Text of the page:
Taking Up the Sword of Justice
based on Mat 10:24-39
by Rev. Frank Schaefer
Surely, Jesus words take us by surprise this morning, when he says: "Do
not think I have come to bring peace on earth. I have not come to bring peace, but a
sword. For I have come to set a man against his father, a daughter against her mother . .
. and our enemies will be members of our own household."
Whoa! This does not make for a good passage for Sunday school, does it? Don't these
words of Jesus stand in direct opposition to some of his other words, like: "blessed
are the peace-makers for they shall be called children of God?"
Just a couple of weeks ago in our Sunday school lesson, we talked about the passage
where it says: "if you approach the altar and you remember that a brother has
something against you, go first and make peace with him, and then come and bring your
sacrifices?" So, what about that, what about trying to resolve our conflicts in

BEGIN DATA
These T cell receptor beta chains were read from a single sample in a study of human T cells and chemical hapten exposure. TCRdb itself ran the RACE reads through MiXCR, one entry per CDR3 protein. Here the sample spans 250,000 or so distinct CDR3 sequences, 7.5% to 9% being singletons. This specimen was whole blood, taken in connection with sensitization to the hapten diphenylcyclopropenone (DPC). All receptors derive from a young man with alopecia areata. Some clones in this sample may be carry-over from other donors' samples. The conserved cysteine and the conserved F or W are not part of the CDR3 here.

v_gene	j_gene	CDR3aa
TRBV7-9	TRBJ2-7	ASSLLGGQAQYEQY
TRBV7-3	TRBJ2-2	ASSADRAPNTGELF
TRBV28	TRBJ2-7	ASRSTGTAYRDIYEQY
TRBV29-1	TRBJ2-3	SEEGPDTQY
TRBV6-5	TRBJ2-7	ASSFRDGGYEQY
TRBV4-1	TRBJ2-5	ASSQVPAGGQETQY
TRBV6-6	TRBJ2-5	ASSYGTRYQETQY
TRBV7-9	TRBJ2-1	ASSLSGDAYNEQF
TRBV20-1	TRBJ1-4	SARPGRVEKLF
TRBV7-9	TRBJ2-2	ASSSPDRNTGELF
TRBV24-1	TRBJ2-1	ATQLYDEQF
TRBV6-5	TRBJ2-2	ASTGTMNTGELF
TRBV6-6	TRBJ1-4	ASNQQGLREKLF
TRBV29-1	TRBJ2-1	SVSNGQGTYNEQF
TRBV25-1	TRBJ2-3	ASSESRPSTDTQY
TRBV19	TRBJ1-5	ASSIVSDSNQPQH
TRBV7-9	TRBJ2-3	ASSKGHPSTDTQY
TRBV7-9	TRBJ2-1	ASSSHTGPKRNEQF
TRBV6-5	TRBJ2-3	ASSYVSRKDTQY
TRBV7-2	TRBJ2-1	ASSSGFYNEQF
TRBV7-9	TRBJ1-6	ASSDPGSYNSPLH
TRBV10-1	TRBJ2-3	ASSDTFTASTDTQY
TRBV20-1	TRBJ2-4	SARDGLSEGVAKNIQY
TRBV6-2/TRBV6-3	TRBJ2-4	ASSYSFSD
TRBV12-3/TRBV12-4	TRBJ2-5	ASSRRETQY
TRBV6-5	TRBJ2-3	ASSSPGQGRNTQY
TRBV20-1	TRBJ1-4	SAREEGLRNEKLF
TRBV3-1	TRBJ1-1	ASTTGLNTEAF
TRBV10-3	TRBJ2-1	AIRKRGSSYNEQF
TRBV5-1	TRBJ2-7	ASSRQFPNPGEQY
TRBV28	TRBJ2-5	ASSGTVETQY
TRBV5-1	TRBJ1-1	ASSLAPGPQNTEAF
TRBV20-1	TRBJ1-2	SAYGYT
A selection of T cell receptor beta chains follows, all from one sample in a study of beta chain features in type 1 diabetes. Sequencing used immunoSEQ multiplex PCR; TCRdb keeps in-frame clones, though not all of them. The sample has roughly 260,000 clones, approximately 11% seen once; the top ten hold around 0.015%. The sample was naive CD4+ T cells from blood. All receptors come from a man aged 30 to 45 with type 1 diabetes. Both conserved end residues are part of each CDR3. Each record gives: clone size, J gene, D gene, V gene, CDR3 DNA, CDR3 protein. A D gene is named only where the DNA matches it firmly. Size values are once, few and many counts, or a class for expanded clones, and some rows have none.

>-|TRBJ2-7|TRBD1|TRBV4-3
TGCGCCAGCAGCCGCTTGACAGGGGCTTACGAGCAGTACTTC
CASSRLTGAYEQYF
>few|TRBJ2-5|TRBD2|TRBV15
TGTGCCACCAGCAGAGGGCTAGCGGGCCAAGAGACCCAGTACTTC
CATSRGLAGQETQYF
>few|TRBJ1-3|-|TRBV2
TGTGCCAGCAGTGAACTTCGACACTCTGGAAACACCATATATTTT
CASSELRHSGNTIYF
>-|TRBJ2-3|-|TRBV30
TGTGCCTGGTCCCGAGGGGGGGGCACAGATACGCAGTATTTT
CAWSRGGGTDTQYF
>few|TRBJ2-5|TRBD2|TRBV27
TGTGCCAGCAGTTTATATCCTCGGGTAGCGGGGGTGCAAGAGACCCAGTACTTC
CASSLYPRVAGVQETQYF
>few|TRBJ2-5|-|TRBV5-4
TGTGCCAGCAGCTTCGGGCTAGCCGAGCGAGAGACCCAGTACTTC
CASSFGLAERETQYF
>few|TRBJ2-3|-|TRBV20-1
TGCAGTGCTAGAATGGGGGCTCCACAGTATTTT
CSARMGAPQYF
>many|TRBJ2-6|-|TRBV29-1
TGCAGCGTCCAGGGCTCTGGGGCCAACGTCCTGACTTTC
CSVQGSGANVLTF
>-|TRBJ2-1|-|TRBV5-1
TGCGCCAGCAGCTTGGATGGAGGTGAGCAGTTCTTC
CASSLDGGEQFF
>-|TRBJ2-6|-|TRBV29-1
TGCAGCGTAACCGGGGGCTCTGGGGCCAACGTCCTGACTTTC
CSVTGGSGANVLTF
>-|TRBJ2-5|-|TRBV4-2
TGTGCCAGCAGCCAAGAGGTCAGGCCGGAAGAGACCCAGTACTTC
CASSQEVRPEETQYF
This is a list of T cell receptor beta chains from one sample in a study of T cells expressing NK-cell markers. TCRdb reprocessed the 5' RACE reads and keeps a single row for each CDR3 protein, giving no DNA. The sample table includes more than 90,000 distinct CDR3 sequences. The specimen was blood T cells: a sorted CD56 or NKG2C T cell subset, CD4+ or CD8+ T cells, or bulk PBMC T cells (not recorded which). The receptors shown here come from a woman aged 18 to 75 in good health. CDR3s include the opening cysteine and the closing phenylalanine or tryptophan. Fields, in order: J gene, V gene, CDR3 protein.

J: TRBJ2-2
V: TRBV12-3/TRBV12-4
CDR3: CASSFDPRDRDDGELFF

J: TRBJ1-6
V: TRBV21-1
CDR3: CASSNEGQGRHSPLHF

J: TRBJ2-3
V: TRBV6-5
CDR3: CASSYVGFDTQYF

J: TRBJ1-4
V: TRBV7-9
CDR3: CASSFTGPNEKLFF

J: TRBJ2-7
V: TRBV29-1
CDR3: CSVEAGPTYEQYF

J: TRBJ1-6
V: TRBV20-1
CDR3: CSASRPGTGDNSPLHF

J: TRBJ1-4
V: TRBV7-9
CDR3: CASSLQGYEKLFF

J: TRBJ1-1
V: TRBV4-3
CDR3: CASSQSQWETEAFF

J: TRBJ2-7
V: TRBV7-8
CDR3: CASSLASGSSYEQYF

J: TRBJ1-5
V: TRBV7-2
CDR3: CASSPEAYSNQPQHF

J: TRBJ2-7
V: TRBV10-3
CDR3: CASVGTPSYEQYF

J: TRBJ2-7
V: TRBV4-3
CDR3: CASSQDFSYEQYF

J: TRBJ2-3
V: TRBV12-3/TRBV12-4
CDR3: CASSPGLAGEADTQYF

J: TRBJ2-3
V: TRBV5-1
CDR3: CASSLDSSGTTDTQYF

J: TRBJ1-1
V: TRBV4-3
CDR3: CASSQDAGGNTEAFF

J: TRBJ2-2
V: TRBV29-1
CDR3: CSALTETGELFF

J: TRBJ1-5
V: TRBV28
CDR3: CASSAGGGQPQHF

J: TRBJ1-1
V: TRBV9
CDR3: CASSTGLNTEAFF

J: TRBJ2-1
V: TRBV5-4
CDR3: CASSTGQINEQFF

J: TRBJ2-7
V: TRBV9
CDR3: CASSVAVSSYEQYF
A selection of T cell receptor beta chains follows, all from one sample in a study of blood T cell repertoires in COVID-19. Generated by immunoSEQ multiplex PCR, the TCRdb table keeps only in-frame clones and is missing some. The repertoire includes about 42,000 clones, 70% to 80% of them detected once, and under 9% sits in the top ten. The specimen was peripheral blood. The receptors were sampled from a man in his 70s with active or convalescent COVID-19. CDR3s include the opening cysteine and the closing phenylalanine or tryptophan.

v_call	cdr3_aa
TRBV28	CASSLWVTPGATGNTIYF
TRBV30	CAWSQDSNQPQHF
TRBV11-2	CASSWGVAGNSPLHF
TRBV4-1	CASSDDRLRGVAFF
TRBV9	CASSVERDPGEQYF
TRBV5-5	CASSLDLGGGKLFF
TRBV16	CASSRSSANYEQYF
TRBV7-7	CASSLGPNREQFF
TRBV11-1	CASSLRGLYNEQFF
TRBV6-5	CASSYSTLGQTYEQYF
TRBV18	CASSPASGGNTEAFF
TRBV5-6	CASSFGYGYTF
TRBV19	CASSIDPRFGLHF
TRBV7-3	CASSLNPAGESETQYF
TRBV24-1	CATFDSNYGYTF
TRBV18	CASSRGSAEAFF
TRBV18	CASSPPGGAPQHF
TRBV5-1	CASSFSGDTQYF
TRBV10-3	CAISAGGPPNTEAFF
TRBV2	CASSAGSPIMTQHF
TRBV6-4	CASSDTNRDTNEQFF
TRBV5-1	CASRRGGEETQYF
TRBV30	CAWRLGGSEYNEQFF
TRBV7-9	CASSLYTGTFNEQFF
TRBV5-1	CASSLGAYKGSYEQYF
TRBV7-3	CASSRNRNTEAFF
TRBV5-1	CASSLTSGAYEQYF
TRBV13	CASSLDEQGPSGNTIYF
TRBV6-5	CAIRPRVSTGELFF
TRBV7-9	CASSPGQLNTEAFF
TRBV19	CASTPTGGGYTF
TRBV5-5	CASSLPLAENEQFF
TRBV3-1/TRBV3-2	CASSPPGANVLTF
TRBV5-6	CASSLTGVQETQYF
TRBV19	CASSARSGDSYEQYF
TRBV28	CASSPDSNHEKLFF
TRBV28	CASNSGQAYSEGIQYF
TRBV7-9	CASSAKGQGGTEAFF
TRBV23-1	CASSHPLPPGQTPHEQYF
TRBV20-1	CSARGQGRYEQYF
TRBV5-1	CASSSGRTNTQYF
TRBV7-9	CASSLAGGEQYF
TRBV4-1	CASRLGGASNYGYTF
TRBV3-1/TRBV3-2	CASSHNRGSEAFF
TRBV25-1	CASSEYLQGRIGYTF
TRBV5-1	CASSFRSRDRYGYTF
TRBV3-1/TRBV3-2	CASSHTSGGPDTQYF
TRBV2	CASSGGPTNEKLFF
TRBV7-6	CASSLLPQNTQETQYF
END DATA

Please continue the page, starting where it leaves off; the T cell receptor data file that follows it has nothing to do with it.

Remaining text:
a civilized manner? What about being mediators?
In order to resolve this seeming paradox, we need to understand the historic background
of Matthew's community. It seems likely that this controversial saying by Jesus
was included in the Matthean community because a conversion to Christianity
meant that you faced severe persecution, and often at the hands of family
Religious persecution and even extreme punishments are a sad fact even in our
modern world, not just in theocratic nations like Iran, but in democratic
nations like the United States (who boast religious freedom). In some
countries, if you confess faith in Jesus Christ, you will be disinherited,
thrown out, shunned by your family, your community. I was surprised to hear
recently that apparently more Christians have died on account of their faith in this century
than during all previous centuries combined. By the same token, if you confess
faith in Islam in the United States, you may be subject to profiling,
persecution and even incarceration as Islamophobia is growing. In the United
States Homophobia, Islamophobia and anti-Semitism top the list of motivations
for hate crimes. Sadly, religious persecution is far from irrelevant in this day
So how exactly would these belligerent words of Jesus have given